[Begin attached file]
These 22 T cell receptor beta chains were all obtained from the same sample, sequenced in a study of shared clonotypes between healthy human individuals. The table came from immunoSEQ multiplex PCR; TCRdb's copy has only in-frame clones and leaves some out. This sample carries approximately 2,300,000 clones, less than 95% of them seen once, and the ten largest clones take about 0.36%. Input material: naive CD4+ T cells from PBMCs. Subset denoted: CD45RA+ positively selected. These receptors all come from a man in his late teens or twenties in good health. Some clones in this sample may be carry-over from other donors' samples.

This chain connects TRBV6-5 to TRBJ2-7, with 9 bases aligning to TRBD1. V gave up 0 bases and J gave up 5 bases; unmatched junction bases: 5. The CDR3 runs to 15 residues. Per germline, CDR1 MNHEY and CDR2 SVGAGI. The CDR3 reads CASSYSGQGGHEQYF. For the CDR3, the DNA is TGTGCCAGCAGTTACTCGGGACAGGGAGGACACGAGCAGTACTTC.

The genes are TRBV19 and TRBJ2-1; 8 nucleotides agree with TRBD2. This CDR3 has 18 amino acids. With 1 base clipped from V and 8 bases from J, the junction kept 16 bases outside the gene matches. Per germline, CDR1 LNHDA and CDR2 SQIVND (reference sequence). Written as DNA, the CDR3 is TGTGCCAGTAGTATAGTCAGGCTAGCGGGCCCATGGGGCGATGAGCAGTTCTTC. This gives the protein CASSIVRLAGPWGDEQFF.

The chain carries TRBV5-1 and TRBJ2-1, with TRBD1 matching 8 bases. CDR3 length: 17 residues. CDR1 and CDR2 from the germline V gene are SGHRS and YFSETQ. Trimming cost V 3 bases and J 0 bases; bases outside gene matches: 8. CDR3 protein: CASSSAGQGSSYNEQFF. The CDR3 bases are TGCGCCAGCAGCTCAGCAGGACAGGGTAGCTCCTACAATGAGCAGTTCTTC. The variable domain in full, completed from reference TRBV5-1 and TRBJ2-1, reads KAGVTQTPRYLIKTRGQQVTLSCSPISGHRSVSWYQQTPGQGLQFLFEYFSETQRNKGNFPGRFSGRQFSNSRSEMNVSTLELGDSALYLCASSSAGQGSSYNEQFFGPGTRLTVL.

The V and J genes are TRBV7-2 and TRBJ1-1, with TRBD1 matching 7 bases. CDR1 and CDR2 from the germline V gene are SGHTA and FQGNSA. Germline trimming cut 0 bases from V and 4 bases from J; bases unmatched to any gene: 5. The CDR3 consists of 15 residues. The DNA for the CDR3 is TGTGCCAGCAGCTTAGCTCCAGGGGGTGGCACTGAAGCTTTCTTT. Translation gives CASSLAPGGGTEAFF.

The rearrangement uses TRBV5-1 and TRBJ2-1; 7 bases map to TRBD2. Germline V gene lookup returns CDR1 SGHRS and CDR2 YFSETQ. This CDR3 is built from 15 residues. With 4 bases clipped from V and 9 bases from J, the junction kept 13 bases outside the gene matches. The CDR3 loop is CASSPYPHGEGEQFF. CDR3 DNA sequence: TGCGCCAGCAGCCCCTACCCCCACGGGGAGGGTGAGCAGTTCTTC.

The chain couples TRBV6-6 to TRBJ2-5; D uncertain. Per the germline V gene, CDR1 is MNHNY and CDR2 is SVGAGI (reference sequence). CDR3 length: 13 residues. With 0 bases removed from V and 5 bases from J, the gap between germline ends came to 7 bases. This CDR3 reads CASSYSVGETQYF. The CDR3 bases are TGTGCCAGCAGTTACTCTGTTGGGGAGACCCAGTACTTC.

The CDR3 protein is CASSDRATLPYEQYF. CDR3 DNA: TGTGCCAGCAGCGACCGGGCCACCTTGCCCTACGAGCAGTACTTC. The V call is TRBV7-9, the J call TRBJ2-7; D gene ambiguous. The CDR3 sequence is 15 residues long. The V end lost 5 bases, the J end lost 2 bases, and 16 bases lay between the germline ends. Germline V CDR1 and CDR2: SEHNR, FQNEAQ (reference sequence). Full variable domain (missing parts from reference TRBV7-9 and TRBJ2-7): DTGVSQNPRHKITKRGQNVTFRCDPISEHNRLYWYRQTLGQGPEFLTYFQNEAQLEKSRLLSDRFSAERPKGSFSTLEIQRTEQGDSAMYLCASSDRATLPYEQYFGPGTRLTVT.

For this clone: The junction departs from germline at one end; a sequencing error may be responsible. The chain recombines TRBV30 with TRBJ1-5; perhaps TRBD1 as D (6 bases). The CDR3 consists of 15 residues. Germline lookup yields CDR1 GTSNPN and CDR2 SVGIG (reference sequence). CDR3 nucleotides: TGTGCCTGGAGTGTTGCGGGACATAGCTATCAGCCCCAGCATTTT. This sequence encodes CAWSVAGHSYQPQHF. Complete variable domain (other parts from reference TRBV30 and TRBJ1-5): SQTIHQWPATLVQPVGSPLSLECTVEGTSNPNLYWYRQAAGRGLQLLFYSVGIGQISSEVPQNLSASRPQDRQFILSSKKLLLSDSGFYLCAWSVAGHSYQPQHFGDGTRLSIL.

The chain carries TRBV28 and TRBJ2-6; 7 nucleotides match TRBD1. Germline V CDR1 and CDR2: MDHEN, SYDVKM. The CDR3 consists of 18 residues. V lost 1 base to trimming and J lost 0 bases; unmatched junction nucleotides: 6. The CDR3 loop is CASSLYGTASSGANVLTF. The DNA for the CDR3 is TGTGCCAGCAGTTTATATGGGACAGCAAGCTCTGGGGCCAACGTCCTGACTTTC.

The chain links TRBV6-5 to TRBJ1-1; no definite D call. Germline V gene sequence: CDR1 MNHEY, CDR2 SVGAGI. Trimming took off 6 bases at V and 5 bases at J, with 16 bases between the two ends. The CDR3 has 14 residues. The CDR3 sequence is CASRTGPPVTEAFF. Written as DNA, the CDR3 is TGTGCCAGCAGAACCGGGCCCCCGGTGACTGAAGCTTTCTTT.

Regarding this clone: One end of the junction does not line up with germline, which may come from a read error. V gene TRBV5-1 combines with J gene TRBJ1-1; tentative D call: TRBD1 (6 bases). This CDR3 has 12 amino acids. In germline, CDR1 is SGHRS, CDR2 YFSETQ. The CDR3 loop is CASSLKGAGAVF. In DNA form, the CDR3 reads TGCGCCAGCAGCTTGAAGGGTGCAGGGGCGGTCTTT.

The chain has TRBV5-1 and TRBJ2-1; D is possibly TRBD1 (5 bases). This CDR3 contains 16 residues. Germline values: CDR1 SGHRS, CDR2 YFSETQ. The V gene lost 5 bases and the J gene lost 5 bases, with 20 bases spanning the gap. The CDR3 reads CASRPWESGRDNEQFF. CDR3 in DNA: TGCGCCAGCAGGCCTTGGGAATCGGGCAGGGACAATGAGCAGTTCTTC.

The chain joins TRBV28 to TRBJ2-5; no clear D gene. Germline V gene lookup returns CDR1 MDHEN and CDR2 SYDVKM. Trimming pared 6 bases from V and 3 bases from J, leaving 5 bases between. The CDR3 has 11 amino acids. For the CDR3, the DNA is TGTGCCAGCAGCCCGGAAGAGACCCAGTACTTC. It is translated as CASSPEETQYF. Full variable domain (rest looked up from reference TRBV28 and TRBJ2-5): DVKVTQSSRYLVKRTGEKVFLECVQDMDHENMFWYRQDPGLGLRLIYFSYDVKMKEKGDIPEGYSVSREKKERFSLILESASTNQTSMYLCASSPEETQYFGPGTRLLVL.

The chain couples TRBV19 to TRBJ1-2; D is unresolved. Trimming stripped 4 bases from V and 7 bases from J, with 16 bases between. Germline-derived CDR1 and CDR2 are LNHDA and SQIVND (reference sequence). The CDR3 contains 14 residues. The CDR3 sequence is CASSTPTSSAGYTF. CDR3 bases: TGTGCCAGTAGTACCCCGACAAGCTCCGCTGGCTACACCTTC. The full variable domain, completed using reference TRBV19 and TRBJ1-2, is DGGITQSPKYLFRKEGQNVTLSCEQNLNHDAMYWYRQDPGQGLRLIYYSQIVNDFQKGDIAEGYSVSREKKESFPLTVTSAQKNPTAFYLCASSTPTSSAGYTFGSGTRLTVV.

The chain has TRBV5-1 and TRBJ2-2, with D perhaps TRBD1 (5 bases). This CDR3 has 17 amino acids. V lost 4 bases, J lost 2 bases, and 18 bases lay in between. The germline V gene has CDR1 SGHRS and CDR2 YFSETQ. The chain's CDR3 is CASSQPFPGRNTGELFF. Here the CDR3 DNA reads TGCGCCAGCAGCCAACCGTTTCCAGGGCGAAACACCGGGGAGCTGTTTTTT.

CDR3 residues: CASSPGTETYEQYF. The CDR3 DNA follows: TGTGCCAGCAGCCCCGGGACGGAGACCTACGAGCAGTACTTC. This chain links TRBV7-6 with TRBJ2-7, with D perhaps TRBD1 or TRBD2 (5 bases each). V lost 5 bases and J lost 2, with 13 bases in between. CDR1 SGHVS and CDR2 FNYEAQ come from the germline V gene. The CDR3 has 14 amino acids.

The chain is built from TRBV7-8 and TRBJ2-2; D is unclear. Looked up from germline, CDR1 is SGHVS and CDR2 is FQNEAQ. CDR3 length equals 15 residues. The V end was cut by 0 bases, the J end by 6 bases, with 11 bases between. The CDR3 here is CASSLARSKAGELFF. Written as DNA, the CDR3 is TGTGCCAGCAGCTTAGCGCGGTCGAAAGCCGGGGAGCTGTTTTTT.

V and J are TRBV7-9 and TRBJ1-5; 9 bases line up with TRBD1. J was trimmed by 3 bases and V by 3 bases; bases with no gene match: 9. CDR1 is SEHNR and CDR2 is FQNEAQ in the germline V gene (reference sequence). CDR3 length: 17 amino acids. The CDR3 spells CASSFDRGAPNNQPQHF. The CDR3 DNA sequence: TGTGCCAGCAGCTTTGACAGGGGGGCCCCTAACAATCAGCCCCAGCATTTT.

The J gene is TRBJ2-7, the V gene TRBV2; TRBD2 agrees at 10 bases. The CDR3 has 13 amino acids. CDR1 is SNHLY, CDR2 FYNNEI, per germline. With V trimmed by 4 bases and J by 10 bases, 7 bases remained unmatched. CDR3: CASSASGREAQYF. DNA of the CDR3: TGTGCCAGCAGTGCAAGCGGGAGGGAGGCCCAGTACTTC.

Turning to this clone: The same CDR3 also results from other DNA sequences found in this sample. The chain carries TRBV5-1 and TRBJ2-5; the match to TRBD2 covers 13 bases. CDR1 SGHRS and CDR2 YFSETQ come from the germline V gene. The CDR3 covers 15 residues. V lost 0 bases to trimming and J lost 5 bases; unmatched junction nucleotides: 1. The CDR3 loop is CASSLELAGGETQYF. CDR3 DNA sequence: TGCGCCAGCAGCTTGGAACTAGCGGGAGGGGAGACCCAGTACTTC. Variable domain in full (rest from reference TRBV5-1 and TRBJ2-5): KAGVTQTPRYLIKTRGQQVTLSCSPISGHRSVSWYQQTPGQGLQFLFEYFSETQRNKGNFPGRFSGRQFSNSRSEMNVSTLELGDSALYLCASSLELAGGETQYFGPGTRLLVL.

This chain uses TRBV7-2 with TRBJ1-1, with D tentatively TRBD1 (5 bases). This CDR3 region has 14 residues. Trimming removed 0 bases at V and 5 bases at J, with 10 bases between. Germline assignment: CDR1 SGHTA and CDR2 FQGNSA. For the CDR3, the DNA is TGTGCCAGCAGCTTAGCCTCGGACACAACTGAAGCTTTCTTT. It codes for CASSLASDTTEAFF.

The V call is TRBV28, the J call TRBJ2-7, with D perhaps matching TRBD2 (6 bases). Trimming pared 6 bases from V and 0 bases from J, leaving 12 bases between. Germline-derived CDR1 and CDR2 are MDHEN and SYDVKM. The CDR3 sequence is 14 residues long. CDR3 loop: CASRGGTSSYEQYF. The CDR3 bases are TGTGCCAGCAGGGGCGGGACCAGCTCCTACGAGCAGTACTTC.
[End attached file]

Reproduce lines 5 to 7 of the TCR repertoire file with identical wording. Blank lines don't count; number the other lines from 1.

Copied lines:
The V and J genes are TRBV7-2 and TRBJ1-1, with TRBD1 matching 7 bases. CDR1 and CDR2 from the germline V gene are SGHTA and FQGNSA. Germline trimming cut 0 bases from V and 4 bases from J; bases unmatched to any gene: 5. The CDR3 consists of 15 residues. The DNA for the CDR3 is TGTGCCAGCAGCTTAGCTCCAGGGGGTGGCACTGAAGCTTTCTTT. Translation gives CASSLAPGGGTEAFF.

The rearrangement uses TRBV5-1 and TRBJ2-1; 7 bases map to TRBD2. Germline V gene lookup returns CDR1 SGHRS and CDR2 YFSETQ. This CDR3 is built from 15 residues. With 4 bases clipped from V and 9 bases from J, the junction kept 13 bases outside the gene matches. The CDR3 loop is CASSPYPHGEGEQFF. CDR3 DNA sequence: TGCGCCAGCAGCCCCTACCCCCACGGGGAGGGTGAGCAGTTCTTC.

The chain couples TRBV6-6 to TRBJ2-5; D uncertain. Per the germline V gene, CDR1 is MNHNY and CDR2 is SVGAGI (reference sequence). CDR3 length: 13 residues. With 0 bases removed from V and 5 bases from J, the gap between germline ends came to 7 bases. This CDR3 reads CASSYSVGETQYF. The CDR3 bases are TGTGCCAGCAGTTACTCTGTTGGGGAGACCCAGTACTTC.